A typical curve of flux distribution throughout the length of a permanent magnet is shown in Fig. 2.

The curve is very nearly a parabola, the flux at the end being about 12 per cent of the flux at the center. Beyond the end of the magnet, the flux drops to a very small value in a short interval.

Hence if (p0 is the flux at the center of the magnet, the variation of the flux along the length can be expressed to a reasonable degree of accuracy as 7 X 2 o|: (7) :1 The eifective mass of the magnet is:

where Z is half the length of the magnet, 01 is the diameter of the magnet, p is the density of the magnet material.

To determine the optimum dimensions of the magnet, it is not necessary to write out the complete expression for the direct current resistance of the coil. It is sufficient to observe that this resistance is proportional to n (zy). That is y (6) The factor 0 is a constant, the magnitude of which depends upon the wire size, space factor, resistivity and mean turn of the coil, and may readily be determined by conventional methods for any particular type of coil construction. In general, for reasonable efficiency and close coupling with the mechanical system, the coil diameter should not exceed three times that of the bar magnet and for low impedances a favorable space factor for the winding may be .more easily obtained using ribbon wire of rectangular crosssection.

By combining Equations 3, 5 and 6, it is found that First, theoptimum value of should be determined.

Using Equation 4, this becomes 2 2 2 2 2 ga zy z+y Holding a fixed and varying y,.it is found that for optimum value. Obviously, a itself should be as large as possible. That is,

The physical significance of this result is that the coils should cover the outer two-thirds of mfimo The final step is to obtain the best value of -i. pd 1 This can best be done by shownin Fig. 3,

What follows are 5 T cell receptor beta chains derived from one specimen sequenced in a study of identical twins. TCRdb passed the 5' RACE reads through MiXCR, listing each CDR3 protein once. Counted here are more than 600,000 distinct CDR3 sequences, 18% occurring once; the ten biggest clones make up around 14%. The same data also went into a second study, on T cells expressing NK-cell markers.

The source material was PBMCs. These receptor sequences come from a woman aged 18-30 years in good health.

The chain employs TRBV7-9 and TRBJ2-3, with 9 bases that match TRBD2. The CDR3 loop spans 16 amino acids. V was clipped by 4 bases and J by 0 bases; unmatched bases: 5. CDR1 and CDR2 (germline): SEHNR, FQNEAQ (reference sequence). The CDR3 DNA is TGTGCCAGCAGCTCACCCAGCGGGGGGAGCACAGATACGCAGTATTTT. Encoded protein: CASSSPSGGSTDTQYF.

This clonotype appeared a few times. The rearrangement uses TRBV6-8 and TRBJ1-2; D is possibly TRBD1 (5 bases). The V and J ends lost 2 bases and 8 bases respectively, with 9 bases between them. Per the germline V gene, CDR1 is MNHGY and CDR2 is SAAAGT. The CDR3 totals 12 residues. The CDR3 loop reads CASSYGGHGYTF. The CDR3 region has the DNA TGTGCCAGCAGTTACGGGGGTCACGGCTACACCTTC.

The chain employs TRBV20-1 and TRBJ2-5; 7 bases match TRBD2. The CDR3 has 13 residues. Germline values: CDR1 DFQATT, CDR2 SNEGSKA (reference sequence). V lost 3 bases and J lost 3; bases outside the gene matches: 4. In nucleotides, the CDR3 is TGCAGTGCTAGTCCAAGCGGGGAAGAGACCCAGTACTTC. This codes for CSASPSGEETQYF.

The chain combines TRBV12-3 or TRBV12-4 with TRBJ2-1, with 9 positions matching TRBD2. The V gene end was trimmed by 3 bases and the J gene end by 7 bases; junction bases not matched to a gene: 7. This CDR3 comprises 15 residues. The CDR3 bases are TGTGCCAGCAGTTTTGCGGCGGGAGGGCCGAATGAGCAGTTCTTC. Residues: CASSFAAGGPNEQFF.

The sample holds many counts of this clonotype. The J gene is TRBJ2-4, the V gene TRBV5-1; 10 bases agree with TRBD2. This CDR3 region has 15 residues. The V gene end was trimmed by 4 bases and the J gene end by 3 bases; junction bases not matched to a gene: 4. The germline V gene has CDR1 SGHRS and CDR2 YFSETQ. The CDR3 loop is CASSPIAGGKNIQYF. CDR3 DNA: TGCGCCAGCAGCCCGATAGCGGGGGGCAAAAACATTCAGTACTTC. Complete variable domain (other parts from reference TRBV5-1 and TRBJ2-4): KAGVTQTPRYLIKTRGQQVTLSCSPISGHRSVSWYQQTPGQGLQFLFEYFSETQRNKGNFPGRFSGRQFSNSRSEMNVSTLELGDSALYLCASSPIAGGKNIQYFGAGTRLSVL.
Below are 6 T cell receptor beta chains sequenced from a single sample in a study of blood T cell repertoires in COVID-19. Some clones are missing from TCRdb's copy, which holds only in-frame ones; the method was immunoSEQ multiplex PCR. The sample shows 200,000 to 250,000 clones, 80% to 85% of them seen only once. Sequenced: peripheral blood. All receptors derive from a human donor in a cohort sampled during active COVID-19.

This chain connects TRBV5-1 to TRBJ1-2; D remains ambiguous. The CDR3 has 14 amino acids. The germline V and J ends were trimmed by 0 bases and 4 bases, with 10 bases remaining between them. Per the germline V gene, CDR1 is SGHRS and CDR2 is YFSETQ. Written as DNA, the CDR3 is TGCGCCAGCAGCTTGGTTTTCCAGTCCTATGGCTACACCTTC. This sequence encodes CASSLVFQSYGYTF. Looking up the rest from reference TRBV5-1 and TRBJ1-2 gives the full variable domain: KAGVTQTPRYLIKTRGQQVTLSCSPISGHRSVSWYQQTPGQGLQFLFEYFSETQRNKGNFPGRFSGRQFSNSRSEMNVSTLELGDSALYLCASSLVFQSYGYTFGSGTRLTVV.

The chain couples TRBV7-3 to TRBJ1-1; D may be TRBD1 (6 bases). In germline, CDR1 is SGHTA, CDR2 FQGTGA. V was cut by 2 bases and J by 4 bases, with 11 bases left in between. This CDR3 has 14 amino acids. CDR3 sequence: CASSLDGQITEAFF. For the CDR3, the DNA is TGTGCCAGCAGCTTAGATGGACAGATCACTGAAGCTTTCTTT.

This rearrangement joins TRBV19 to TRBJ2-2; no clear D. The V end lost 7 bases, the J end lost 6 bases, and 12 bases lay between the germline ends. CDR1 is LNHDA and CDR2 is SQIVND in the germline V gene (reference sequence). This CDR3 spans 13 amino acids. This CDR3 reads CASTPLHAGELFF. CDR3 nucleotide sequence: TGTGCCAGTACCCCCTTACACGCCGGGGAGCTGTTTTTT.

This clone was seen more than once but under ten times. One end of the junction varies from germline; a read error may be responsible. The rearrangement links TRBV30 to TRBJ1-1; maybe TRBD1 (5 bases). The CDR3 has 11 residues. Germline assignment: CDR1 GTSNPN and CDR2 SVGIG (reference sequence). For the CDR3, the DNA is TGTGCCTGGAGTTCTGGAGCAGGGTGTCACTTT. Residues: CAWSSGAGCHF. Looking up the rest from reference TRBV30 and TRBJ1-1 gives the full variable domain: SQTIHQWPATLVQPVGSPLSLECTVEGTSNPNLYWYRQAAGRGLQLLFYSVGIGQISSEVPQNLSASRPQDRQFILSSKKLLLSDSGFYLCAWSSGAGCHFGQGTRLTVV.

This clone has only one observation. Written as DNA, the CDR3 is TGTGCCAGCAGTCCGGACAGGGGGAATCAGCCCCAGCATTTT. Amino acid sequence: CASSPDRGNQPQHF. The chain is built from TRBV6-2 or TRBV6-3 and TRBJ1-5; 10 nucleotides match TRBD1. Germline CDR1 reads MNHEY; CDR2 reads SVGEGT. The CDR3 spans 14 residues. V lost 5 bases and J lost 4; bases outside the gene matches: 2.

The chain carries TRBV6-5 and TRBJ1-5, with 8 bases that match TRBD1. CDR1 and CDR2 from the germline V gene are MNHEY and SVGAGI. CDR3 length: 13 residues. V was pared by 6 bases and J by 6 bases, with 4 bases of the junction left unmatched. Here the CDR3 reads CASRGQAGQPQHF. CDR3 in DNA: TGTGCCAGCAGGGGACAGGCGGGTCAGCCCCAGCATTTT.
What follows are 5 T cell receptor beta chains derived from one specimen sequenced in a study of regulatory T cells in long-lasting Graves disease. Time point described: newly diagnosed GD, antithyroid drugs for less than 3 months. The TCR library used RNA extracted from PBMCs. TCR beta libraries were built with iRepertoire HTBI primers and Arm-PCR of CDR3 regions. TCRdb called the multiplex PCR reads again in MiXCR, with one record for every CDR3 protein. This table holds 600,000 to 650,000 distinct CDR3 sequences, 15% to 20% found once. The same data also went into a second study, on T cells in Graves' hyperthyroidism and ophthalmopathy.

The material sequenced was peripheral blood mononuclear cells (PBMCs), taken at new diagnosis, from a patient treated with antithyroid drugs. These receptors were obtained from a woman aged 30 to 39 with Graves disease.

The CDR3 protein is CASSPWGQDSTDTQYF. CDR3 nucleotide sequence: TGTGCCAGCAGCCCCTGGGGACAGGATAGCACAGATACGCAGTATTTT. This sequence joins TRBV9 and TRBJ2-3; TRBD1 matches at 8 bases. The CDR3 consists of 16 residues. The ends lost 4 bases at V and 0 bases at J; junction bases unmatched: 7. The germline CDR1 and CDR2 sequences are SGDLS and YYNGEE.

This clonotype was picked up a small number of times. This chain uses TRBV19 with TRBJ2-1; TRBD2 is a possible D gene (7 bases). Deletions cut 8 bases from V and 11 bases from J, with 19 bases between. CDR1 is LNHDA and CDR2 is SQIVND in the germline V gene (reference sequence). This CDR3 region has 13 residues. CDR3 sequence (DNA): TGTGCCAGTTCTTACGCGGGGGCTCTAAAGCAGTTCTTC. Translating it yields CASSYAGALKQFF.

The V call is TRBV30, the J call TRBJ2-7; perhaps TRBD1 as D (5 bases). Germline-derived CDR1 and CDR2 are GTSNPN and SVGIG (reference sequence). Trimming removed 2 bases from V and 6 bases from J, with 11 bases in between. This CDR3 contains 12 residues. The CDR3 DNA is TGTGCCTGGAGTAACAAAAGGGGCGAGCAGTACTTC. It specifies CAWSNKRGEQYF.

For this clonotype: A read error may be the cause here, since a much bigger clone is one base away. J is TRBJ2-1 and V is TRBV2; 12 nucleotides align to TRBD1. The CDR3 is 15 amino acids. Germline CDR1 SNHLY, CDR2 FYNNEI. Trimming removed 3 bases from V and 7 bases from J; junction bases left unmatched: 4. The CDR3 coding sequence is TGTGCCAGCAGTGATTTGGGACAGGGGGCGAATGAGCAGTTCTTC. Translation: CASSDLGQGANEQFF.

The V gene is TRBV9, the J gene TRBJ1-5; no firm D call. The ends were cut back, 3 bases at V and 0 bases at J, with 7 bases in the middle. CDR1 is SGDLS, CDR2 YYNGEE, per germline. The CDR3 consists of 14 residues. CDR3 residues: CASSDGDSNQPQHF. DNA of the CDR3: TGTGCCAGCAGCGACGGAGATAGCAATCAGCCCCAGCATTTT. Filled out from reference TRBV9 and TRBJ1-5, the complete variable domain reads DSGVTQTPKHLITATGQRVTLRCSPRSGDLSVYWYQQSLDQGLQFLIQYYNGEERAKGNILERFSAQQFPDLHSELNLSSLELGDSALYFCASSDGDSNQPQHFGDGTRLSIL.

This curve was first obtained by K. L. Scott, Transactions of. A. I. E. E. vol. 51, page 410, June 1932,'who showed'that the remanence flux of all magnet materials can be obtained from it.

reference to curve Y,

The curve itself is of a universal nature, showing the value of 7?? plotted against Here Bram is the remanence flux density at the center of the magnet, Br is the residual flux density, at the center of an indefinitely long magnet of the same material, He the coercive force, 21 the actual length of the magnet, d the actual diameter of the magnet.

Defining 21 pr, X (12) and rem Y= Br (13) we can write Substituting Equation 14 into 11, we get that is the ener y per gram, is the greatest should obviously be chosen.

Having selected the material, the optimum value of is found from the definition of X and that the optimum value of X is 1.25. Apparently the actual dimensions of the magnet make no difference in the efiiciency of the device as long as has the optimum value. Finally, each coil is made one-third the length of the bar magnet, and the coils are so placed over the magnet that the central third is not covered.

The actual value of the mass of the magnetized member and the stiffness of the springs supporting it are determined in accordance with princi ples well known to the art, to produce mechanical resonance at the desired frequency. Fig. 4 represents in diagrammatic form one embodiment of this invention and comprises vibrating magnet 20, electrical coils l8 and I9, supporting springs 22 and non-magnetic pins 2|. A single supporting spring holding the magnet at its center point could be employed, if desired, but would not be as stable as the arrangement shown in Fig. 4.